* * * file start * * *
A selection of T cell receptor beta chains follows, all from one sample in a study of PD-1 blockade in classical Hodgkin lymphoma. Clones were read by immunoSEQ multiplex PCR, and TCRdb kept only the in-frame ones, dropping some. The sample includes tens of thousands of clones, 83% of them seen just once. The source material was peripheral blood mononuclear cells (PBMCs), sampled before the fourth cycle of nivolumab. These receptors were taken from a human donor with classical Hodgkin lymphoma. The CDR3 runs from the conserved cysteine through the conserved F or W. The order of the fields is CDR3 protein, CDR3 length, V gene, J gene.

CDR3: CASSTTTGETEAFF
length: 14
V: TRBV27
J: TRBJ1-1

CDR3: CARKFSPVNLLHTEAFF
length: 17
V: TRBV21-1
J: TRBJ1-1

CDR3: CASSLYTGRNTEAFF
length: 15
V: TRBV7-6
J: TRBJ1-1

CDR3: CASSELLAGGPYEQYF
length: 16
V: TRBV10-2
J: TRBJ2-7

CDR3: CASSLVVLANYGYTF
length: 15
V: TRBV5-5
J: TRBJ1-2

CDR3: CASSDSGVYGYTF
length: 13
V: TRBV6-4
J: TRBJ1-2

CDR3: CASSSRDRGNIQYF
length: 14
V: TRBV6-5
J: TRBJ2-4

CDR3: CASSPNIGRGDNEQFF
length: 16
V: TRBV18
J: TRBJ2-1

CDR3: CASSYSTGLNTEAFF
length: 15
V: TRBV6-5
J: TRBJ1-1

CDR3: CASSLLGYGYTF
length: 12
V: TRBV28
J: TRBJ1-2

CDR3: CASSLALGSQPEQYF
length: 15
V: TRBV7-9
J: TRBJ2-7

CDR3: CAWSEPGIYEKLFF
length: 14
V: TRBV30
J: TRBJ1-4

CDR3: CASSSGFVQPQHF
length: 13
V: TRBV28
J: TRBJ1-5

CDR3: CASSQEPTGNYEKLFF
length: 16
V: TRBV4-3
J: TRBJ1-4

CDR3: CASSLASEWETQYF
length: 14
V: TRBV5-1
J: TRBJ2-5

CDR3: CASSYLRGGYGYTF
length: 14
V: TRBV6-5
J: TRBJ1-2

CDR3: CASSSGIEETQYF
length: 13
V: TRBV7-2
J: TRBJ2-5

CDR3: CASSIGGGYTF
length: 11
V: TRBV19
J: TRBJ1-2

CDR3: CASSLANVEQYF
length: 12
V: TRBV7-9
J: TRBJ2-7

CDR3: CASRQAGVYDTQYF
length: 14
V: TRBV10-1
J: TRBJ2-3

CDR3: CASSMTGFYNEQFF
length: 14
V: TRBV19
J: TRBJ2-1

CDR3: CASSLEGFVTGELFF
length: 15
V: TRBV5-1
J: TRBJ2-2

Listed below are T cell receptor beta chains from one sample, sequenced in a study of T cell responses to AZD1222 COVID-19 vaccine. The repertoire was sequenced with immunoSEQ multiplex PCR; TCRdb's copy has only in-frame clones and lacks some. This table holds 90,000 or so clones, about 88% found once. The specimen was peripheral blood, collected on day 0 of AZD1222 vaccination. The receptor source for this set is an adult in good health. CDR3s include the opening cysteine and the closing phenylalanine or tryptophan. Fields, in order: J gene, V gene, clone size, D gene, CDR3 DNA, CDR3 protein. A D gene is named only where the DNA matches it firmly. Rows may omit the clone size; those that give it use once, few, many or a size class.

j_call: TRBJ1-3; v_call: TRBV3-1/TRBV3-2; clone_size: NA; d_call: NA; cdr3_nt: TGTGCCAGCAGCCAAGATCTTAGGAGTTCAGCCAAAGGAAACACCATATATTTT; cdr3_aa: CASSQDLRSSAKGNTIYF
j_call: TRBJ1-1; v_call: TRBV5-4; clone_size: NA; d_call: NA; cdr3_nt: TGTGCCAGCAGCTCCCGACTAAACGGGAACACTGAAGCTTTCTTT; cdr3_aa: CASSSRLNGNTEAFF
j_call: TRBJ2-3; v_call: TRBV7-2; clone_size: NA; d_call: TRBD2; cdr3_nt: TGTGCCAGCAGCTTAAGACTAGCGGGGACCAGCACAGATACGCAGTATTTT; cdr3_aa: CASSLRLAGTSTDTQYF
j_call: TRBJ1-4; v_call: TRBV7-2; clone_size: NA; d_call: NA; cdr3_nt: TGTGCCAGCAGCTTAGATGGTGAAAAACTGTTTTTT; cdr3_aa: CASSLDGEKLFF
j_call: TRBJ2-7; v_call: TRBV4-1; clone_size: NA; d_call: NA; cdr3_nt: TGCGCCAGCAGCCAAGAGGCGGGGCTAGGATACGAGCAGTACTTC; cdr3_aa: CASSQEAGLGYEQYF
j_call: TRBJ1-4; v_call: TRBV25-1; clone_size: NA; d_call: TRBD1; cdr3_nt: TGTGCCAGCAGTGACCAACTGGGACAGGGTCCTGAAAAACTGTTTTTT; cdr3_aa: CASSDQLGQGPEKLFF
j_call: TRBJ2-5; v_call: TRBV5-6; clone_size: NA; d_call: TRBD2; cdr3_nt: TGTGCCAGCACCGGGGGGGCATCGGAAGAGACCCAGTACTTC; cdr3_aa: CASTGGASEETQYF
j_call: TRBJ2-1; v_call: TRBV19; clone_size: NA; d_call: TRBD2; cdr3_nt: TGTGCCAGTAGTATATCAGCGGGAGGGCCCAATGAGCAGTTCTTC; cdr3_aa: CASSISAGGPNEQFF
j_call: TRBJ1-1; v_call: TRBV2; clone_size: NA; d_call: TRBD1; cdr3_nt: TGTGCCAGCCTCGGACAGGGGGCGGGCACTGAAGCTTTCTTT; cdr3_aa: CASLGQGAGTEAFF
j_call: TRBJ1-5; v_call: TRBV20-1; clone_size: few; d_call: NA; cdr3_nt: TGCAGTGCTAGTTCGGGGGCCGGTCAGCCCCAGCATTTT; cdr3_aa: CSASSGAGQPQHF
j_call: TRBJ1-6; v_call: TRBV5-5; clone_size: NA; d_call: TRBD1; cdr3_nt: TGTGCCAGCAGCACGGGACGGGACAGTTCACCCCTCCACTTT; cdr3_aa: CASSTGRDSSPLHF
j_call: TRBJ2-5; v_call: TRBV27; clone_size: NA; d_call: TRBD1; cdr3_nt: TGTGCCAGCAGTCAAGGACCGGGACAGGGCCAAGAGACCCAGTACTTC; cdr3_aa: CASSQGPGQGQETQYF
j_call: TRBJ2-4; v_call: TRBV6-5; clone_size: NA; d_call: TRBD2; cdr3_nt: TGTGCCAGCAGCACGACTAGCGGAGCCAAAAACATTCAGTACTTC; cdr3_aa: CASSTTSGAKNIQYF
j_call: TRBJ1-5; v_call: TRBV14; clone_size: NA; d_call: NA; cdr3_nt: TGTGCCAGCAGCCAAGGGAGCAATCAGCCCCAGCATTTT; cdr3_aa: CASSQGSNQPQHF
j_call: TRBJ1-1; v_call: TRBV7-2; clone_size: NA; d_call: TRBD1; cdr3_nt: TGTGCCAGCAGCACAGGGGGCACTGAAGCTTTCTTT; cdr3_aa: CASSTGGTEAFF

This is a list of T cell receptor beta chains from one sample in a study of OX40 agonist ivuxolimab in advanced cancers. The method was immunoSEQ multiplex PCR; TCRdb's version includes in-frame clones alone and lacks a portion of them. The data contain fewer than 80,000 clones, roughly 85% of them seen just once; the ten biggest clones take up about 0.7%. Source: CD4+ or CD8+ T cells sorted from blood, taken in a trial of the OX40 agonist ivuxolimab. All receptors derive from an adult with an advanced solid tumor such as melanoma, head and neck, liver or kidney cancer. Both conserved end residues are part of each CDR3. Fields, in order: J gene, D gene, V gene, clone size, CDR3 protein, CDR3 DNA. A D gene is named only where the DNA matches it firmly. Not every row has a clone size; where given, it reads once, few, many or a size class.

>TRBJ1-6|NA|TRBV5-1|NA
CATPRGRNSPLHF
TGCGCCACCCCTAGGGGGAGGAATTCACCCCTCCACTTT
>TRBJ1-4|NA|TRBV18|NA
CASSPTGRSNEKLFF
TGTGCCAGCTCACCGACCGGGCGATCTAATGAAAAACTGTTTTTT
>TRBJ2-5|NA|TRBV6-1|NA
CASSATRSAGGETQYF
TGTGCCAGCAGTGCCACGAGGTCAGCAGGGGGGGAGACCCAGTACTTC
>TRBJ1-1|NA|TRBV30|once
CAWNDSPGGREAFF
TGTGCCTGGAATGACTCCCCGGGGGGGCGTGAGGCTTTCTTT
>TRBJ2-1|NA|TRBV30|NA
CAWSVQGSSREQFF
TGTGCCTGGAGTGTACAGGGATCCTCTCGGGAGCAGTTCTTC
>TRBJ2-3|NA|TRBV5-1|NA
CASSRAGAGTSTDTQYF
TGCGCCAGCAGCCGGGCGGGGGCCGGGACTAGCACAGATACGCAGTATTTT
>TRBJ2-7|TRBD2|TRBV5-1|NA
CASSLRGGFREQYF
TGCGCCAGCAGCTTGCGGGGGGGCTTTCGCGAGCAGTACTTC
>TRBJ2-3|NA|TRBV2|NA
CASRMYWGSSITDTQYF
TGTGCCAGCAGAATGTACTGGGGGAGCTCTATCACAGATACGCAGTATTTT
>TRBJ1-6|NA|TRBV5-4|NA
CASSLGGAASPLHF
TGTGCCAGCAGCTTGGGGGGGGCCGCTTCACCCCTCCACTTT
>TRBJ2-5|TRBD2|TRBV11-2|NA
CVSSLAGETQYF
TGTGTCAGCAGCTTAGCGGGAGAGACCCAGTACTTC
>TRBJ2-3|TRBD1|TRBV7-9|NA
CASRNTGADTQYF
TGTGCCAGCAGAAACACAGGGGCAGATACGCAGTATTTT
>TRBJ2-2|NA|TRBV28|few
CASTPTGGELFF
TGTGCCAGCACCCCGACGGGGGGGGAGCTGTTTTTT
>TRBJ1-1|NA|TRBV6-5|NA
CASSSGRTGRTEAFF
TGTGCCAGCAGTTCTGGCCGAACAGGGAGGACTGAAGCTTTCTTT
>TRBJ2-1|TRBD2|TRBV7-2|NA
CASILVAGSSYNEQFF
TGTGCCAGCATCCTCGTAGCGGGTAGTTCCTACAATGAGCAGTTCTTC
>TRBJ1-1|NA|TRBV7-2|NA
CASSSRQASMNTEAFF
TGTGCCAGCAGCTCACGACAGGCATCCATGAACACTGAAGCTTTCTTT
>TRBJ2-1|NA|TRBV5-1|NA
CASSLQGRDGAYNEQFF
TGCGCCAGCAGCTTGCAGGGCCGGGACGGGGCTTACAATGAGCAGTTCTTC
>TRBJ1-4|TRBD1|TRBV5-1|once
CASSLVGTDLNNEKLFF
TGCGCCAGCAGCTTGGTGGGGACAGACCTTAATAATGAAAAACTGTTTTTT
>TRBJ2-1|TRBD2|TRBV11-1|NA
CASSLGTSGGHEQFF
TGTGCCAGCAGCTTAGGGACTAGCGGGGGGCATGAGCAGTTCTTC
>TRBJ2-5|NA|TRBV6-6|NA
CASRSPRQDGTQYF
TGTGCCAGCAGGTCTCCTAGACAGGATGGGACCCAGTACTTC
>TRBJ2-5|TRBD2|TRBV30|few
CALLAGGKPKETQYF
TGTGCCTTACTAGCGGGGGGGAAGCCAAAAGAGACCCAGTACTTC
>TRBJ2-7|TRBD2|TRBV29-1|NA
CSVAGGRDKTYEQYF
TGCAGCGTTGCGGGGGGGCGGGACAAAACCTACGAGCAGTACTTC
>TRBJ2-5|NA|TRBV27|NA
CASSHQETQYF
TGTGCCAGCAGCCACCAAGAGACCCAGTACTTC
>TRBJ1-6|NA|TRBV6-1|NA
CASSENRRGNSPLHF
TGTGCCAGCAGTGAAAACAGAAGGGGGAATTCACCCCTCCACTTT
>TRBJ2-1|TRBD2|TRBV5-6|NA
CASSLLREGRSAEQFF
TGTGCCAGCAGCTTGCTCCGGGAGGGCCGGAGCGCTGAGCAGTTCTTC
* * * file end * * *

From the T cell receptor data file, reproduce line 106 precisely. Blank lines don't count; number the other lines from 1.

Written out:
This is a list of T cell receptor beta chains from one sample in a study of OX40 agonist ivuxolimab in advanced cancers. The method was immunoSEQ multiplex PCR; TCRdb's version includes in-frame clones alone and lacks a portion of them. The data contain fewer than 80,000 clones, roughly 85% of them seen just once; the ten biggest clones take up about 0.7%. Source: CD4+ or CD8+ T cells sorted from blood, taken in a trial of the OX40 agonist ivuxolimab. All receptors derive from an adult with an advanced solid tumor such as melanoma, head and neck, liver or kidney cancer. Both conserved end residues are part of each CDR3. Fields, in order: J gene, D gene, V gene, clone size, CDR3 protein, CDR3 DNA. A D gene is named only where the DNA matches it firmly. Not every row has a clone size; where given, it reads once, few, many or a size class.